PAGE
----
Thursday, December 29, 2011

#217-Revised 2x to a win!

Dear QueryShark,

Andromeda Jaunsten isn't a very good alien. She can’t read minds like the rest of her class. She can't turn invisible or move things with pure willpower. She can’t even levitate, which is supposed to be downright easy.

About to be expelled and desperate to stay, she turns to performance-enhancing drugs. It's stupid and illegal, but it works. In fact, it works too well. She can suddenly see the most well hidden secrets, and it's not nearly as amusing as it sounds.

Her teacher Dr Ister has been searching the Academy for the missing princess of Narulon, and it's not for purely patriotic reasons. Now he thinks he's found her in Andromeda's roommate Grace Robin.

Andromeda tells anyone and everyone who might listen, and the next thing she knows she's locked in a bathroom and nearly burned to death. It's part warning, part proof that she's right. If only someone would believe her.

When Ister gets hold of Grace, no one is willing to help. If Grace dies, the future of Narulon dies with her, and Andromeda is certainly not living the rest of her life with that on her conscience. Of course, the rest of her life might not be very long once she confronts Ister.

STARS is my debut. It is a 95,000 words YA novel. I have included (whatever the agent's website asks for) below.

Thank you for your time and consideration,


Yes! You've nailed it. 

Now, what to do when you "win" QueryShark?

Make sure your novel reflects what you've done here: get the choices Andromeda makes on the page pretty early. In this case it sounds like using drugs to become a better alien.  We don't need a lot of backstory about how she got to the school or that she's a bad alien. Get us to that fork in the road as soon as you can without rushing the pace.

I love the voice here too: bright and insouciant.  

Congratulations on these revisions. They're terrific!

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Dear QueryShark,


Andromeda Jaunsten isn't a very good alien. She can’t read minds like the rest of her class. She can't turn invisible or move things with pure willpower. She can’t even levitate, which is supposed to be downright easy. All she's ever been able to do is sense the emotions of those around her, and that's only good for finding out just how close she is to being expelled.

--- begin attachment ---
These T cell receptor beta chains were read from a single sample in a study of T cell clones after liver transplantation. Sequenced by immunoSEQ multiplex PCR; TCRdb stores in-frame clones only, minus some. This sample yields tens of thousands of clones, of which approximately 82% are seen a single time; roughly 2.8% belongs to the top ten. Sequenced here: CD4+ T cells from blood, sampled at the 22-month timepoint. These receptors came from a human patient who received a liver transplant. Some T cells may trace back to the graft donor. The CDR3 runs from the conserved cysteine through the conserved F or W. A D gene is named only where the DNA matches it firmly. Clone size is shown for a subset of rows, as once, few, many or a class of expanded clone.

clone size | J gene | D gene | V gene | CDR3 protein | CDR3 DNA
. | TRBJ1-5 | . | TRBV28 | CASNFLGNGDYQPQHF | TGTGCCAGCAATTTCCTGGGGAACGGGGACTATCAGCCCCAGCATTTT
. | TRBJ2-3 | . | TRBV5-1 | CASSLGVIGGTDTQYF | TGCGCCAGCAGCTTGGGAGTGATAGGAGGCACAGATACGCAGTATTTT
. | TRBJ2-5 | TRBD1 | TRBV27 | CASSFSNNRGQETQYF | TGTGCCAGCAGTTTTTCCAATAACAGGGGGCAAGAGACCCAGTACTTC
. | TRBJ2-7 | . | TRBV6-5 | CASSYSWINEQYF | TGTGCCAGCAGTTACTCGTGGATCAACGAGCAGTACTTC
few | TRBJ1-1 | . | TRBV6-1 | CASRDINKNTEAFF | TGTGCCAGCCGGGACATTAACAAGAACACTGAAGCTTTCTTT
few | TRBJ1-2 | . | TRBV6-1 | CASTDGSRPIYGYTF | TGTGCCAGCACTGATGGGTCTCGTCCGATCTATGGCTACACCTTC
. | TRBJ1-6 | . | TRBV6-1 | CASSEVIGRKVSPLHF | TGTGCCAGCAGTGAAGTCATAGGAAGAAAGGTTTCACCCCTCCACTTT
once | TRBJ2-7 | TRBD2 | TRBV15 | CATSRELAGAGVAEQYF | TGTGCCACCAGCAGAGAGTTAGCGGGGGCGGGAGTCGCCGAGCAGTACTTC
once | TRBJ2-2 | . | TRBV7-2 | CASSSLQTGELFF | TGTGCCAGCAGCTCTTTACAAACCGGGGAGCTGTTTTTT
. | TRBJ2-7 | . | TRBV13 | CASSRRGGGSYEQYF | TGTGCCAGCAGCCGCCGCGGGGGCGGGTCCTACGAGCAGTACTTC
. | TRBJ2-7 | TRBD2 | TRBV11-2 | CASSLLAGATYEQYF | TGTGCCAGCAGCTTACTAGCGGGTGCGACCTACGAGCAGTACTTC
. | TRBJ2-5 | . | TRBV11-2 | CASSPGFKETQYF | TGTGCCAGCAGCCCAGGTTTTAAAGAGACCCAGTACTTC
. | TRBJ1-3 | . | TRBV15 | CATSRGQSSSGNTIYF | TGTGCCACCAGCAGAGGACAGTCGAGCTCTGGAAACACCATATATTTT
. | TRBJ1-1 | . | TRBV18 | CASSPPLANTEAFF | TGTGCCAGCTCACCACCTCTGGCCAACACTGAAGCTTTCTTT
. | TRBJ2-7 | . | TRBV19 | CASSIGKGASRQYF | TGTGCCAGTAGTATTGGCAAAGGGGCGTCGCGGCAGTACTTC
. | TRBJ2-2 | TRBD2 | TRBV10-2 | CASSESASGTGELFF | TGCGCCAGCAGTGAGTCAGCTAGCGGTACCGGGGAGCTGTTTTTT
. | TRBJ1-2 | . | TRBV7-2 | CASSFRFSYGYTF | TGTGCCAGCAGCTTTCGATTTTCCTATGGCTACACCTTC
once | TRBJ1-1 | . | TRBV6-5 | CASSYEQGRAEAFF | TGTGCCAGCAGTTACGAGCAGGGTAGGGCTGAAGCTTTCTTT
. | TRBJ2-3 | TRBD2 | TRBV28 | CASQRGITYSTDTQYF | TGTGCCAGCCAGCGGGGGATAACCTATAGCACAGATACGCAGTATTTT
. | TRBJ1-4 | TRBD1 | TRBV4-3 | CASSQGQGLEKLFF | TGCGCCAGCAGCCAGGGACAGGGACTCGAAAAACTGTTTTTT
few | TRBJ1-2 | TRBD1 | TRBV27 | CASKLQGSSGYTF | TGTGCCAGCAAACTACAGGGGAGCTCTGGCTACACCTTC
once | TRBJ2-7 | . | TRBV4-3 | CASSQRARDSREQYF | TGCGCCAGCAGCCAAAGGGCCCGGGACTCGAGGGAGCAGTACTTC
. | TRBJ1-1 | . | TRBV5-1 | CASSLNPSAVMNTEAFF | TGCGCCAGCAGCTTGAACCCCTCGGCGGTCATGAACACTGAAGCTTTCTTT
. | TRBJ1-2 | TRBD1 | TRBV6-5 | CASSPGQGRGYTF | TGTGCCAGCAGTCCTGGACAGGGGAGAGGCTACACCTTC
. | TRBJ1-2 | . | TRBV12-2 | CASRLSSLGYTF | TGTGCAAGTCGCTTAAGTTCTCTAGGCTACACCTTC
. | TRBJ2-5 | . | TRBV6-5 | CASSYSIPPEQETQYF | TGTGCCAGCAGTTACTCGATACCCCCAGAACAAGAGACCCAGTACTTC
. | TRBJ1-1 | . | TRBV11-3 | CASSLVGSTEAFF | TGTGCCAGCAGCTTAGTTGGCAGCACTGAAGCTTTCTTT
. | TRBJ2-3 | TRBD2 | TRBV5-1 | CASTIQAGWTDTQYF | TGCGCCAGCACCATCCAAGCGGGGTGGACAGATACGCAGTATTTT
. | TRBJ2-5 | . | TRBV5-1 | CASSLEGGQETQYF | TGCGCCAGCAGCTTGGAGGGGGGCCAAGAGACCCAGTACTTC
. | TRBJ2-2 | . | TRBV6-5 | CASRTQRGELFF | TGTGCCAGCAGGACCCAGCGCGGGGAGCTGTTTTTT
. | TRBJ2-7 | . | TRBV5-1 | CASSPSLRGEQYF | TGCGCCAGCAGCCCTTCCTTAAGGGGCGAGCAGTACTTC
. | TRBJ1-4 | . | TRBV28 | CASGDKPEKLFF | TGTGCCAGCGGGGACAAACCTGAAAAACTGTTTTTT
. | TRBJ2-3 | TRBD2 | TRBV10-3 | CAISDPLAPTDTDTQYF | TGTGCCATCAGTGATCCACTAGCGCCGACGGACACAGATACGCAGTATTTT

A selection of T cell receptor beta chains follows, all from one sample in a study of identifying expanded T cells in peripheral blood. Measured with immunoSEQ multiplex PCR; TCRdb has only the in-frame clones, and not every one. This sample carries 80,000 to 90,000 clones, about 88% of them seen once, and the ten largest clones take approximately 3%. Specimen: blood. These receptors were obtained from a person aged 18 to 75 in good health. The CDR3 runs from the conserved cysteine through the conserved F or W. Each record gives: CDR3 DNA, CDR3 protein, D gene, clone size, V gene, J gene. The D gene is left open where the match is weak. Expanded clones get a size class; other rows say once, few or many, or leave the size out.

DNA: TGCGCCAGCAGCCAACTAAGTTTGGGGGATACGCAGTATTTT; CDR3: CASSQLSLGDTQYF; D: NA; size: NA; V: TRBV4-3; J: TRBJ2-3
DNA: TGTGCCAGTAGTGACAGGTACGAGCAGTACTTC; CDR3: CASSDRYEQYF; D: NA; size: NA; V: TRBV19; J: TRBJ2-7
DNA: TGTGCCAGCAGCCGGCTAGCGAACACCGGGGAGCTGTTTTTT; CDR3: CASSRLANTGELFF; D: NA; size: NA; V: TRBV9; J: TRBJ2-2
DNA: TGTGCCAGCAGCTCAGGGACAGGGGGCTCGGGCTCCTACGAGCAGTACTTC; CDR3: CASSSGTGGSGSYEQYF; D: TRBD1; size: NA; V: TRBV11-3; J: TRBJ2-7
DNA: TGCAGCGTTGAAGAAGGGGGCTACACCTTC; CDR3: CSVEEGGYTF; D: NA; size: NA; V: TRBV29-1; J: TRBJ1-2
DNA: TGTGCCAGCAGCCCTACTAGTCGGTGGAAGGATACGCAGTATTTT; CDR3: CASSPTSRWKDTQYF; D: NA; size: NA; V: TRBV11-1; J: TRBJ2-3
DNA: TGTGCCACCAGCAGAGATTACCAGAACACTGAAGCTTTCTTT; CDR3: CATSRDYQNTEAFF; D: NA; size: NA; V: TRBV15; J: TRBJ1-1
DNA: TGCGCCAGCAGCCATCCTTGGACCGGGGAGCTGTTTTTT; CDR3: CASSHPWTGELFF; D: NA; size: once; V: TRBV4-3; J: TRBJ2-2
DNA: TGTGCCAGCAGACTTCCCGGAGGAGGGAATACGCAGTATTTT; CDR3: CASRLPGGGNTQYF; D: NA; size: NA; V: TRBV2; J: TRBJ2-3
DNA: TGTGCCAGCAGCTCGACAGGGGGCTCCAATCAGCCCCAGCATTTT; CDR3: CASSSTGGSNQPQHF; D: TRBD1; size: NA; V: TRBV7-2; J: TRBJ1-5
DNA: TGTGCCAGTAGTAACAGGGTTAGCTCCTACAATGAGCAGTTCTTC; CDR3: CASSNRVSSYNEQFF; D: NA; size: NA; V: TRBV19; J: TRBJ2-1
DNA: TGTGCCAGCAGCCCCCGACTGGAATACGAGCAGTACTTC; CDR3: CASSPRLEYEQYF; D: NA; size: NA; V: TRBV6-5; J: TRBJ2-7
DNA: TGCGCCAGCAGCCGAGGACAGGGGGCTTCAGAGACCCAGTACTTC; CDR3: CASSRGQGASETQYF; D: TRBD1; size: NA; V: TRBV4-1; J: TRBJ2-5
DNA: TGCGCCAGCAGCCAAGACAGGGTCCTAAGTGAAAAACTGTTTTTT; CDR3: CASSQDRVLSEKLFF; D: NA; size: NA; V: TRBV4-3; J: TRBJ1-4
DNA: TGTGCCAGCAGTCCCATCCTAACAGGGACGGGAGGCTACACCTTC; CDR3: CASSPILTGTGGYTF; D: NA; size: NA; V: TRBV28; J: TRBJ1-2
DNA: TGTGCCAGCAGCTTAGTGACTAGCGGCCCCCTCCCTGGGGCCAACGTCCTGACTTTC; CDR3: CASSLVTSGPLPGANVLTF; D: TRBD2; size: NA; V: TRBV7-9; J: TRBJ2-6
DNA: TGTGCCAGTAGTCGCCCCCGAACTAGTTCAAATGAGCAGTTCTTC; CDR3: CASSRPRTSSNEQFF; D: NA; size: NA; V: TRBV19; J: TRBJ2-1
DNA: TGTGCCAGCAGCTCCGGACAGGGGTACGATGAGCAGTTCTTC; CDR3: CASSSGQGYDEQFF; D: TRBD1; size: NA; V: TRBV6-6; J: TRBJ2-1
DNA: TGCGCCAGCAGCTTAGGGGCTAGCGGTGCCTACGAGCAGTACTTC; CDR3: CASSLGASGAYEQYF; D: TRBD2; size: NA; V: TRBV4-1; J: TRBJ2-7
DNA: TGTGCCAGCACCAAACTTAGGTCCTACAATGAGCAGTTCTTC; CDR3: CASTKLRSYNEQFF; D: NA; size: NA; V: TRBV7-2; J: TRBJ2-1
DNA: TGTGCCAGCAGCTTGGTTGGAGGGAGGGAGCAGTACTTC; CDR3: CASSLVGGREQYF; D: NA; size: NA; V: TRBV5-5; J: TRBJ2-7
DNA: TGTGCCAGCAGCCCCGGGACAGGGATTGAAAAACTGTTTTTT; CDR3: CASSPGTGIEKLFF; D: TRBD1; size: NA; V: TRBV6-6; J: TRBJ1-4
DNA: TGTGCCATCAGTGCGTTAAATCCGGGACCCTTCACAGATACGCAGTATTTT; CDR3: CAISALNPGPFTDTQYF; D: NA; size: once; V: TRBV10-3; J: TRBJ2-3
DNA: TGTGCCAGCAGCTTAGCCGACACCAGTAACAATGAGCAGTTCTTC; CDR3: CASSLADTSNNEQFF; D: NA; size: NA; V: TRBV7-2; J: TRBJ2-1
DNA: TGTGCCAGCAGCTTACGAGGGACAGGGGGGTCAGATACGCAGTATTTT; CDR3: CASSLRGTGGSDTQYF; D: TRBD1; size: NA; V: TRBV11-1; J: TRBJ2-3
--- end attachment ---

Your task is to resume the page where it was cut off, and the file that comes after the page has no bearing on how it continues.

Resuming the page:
This is pretty good for setting the scene. I'm interested to find out what happens next.


Not only is she lacking an actual talent, she's lacking the most distinguishing part of her species: the small star-shaped tattoo given to all unwanted children of Narulon before they're shipped off to Earth to be raised by humans. No one knows why, but it soon cements everyone's conviction that she doesn't belong at the Academy.


And this doesn't tell me what happens next. It's more set up. It's more alien out of water stuff.


As she's inexplicably given more and more time to prove herself, the irritation around her mounts. Her roommate can't wait to have their room to herself, her best friend's new girlfriend is eager to get rid of the competition and Andromeda's least favorite teacher, Ister, is taking every chance he can get to furiously search her mind like there's no tomorrow. She even finds him lurking outside her bedroom at night, hoping to catch a glimpse of her vulnerable sleeping mind.


Ok, but this is just more of the same. It's set up. You can encapsulate ALL of this into "and everyone else is just waiting for the day she gets booted out too."


Right now there are no stakes. She's an alien, and not a good one. She's going to get expelled. So what? 

You've really got to get to the so what part of the equation in the first line of the second paragraph.